Two dollars is a lot - paperbacks I bought in the late 1970's were under a dollar so your theory about an inflated price does look plausible.
One more thought before I go off to sleep
The spacecraft is the source of the magnetic field so that means the field lines have to terminate on it. Which means hot plasma is continuously blasting into you.
The paper is a one pager of introductory plasma physics. It isn't a serious calculation and it wasn't meant to be. Anyway
Their model is as follows. A plasma will reflect all electromagnetic radiation below a certain frequency, determined by its density. The plasma exerts a pressure like a gas and they then assume confinement of the plasma with a magnetic field, balancing the plasma pressure with the 'pressure' that a magnetic field exerts on charged particles. They then say that we can make magnetic fields in the range up to 100 T and working back, estimate the plasma frequency, which turns out to be in the UV. So great, you can deflect lasers into the UV with a modest confining field.
You need to look at some of the other numbers though.
First, what sort of plasma density do you need to reflect UV ? The answer is something like 10^28 per cubic m. This is enormous - fusion plasmas are about a million times less dense). It's getting close to solid state density eg if a solid has atoms 0.2 nm apart this is 10^29 atoms per cubic m. That is not going to be easy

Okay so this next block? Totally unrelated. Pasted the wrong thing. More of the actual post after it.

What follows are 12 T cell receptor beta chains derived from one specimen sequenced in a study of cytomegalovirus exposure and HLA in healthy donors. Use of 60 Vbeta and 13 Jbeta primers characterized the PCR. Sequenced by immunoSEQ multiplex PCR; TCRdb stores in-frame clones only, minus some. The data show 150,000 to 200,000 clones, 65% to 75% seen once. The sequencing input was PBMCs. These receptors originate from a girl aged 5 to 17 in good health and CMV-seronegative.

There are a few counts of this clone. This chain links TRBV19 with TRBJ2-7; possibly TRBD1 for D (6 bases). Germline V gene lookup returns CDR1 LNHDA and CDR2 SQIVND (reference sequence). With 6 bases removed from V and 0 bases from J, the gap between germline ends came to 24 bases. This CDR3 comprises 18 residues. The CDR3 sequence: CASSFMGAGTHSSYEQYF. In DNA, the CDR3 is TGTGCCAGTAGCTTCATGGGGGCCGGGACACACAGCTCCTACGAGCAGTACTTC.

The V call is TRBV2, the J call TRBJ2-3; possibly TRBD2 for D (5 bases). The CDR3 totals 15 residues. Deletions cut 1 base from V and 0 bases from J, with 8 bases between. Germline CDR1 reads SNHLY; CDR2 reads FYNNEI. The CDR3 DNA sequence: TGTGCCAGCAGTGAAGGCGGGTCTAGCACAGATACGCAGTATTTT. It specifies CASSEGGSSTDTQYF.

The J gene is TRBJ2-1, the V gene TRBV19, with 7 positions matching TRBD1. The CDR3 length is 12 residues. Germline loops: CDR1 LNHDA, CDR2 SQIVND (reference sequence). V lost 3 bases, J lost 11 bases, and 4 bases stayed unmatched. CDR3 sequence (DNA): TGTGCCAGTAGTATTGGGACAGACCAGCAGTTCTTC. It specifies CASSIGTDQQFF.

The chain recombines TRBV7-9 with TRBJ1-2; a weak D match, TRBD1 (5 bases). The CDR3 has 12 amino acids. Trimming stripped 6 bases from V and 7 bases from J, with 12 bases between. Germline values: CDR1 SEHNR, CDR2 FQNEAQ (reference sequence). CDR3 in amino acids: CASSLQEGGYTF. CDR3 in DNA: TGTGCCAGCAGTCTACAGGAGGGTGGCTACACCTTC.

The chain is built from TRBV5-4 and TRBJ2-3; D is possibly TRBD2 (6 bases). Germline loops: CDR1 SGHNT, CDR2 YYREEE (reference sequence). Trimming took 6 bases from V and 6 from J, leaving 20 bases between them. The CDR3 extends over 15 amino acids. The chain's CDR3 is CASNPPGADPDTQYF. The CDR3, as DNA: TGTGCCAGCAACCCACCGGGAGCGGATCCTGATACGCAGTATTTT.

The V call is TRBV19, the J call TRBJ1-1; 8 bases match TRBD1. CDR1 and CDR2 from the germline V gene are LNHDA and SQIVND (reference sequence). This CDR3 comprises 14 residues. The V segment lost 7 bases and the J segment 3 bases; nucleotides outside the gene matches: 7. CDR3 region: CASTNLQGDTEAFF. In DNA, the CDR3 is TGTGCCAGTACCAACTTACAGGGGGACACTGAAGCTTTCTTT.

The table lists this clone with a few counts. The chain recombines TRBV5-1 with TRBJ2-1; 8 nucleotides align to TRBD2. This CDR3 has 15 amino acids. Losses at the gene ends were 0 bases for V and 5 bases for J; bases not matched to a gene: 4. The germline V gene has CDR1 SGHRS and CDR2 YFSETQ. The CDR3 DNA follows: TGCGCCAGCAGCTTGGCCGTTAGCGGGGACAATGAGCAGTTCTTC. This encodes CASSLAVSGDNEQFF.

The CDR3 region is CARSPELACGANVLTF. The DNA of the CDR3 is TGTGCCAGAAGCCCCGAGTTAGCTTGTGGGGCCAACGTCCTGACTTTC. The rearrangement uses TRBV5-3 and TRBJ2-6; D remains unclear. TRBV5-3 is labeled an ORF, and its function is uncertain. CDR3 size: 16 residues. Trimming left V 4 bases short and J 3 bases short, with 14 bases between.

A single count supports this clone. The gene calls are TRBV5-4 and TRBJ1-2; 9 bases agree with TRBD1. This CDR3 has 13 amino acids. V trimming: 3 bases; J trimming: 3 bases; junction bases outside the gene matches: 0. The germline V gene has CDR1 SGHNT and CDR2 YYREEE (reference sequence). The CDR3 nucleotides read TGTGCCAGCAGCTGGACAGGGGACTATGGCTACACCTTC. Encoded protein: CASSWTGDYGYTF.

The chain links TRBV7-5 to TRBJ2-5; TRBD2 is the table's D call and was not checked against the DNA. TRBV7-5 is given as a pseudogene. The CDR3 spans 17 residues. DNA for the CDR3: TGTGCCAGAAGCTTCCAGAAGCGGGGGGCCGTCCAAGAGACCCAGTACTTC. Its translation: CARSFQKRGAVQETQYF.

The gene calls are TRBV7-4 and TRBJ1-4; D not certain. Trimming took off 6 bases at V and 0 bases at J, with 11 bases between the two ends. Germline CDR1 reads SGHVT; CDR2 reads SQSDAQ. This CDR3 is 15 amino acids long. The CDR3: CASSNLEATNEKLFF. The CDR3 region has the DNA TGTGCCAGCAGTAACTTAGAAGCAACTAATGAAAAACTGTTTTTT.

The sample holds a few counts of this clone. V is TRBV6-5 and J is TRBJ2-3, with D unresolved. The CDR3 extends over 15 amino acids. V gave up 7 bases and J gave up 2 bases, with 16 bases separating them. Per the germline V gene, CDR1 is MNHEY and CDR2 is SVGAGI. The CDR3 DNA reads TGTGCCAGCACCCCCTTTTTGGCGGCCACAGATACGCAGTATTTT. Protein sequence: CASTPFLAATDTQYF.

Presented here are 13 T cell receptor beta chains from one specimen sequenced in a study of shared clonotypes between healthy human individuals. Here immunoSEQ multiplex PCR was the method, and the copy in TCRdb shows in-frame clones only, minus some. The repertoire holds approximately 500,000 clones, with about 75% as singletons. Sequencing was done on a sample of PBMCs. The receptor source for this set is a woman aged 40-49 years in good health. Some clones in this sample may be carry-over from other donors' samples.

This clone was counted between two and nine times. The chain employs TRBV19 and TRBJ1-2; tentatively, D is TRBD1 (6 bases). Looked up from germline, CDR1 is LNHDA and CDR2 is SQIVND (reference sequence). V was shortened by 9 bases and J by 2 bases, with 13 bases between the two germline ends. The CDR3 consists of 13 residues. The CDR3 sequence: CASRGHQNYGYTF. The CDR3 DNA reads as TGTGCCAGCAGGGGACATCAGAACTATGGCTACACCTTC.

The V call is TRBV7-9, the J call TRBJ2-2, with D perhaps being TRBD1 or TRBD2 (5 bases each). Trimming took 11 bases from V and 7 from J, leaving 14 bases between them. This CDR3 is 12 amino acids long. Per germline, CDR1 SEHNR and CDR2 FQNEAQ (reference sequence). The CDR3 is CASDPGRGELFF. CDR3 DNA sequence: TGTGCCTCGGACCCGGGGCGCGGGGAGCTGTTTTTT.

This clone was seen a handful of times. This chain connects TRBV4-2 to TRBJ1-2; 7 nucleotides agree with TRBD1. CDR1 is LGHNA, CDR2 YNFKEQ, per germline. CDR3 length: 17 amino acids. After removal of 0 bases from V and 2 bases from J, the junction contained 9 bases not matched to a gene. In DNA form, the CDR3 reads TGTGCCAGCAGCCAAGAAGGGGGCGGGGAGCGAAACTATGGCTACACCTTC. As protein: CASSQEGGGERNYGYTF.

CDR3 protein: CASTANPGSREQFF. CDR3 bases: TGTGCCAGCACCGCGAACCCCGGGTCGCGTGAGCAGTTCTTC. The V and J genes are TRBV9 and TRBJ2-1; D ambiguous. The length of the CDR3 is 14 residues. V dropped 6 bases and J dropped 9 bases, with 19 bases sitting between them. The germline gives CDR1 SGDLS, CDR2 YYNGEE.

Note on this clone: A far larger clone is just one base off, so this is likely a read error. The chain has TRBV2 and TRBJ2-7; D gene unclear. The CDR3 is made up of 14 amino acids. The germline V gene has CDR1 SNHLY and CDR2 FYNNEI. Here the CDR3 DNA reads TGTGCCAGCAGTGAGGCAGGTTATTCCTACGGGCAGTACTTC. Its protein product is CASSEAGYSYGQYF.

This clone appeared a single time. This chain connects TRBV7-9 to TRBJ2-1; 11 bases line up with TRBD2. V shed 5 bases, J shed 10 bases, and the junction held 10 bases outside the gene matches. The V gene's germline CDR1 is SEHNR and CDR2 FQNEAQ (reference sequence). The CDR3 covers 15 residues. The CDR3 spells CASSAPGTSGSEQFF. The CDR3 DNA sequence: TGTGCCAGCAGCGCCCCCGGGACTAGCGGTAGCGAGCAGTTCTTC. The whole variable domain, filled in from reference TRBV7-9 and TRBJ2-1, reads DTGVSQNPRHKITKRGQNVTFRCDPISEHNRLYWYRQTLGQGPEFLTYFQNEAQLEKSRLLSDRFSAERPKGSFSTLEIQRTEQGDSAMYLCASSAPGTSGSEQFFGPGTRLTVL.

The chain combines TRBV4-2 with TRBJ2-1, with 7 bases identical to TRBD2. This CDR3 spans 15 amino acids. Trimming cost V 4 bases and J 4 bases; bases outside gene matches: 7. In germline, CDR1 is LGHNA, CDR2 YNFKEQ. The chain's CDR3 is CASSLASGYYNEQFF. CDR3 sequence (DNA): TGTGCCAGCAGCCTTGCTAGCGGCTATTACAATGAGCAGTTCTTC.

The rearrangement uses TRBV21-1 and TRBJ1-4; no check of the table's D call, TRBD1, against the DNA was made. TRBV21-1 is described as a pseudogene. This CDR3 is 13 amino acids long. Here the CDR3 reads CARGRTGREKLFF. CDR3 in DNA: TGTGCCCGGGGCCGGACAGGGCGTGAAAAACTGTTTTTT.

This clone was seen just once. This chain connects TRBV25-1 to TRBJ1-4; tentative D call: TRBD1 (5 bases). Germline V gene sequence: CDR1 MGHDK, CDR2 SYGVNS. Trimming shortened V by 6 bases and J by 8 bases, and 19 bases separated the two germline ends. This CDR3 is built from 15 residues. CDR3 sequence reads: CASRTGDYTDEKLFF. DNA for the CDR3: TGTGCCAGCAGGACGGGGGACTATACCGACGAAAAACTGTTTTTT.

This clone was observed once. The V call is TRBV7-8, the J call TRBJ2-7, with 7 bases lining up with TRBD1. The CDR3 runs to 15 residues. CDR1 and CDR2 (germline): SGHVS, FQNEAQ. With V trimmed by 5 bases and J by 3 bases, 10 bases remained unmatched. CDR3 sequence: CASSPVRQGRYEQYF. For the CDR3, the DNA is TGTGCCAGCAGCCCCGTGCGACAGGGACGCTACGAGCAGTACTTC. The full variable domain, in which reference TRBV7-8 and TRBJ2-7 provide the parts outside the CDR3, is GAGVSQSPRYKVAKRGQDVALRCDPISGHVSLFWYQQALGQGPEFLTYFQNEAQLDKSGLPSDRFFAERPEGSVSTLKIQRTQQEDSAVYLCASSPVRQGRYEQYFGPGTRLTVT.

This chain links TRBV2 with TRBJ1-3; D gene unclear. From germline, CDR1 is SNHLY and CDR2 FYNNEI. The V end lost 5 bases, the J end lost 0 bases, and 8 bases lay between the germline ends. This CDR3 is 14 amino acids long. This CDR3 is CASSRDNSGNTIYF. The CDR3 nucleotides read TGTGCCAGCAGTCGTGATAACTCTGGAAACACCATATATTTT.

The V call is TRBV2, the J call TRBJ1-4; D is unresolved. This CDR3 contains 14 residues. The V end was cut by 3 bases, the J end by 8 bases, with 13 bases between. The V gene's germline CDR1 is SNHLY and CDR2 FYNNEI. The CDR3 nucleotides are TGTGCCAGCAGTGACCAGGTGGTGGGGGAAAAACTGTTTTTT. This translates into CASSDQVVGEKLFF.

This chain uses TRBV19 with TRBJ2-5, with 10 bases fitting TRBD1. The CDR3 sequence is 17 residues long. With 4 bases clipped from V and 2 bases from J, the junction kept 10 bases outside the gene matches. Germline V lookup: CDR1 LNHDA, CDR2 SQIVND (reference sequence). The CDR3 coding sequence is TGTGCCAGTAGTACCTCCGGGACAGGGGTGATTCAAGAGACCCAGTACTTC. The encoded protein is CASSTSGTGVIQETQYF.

The other thing to look at is the required plasma temperature. They assume a temperature of 1000 K, Unfortunately, the density of a plasma at 1000 K at thermal equilibrium is extremely low unless the background pressure is huge. So it has to be a lot hotter, in particular, comparable with the ionization energy which is roughly 100 000 K. And really, we need a fully ionized plasma because the magnetic field is not going to confine the neutral gas that we are using to make the plasma so that means we need a 100 000 K plasma. This means that the required magnetic field goes up by a factor of 10.
Would somebody else like to estimate how much power you need to dump into the plasma ?
Typically, there is no single clock that is "the reference". The international time standard, UTC, is an average of about 400 or so atomic clocks from all around the world. There are a number of caesium fountains currently contributing to UTC. Even in a single laboratory, where there a number of clocks, these clocks will usually be averaged and one clock then adjusted to keep to this average. There are various practical reasons for this. If you have a number of similar clocks, the average will have a more stable frequency than a single clock. Some clocks are better at very short averaging times, others better for the long term so you can make an average that takes this into account. State-of-the-art clocks seldom work continuously so you need something else as a flywheel between operating times.
The main use for very good clocks is as frequency references, or to measure the time interval between two events (in which case any offset cancels out) rather than time of day references. Sub-nanosecond synchronisation of distributed systems is only used in some very specialised scientific applications like Very Long Baseline Interferometric telescopes.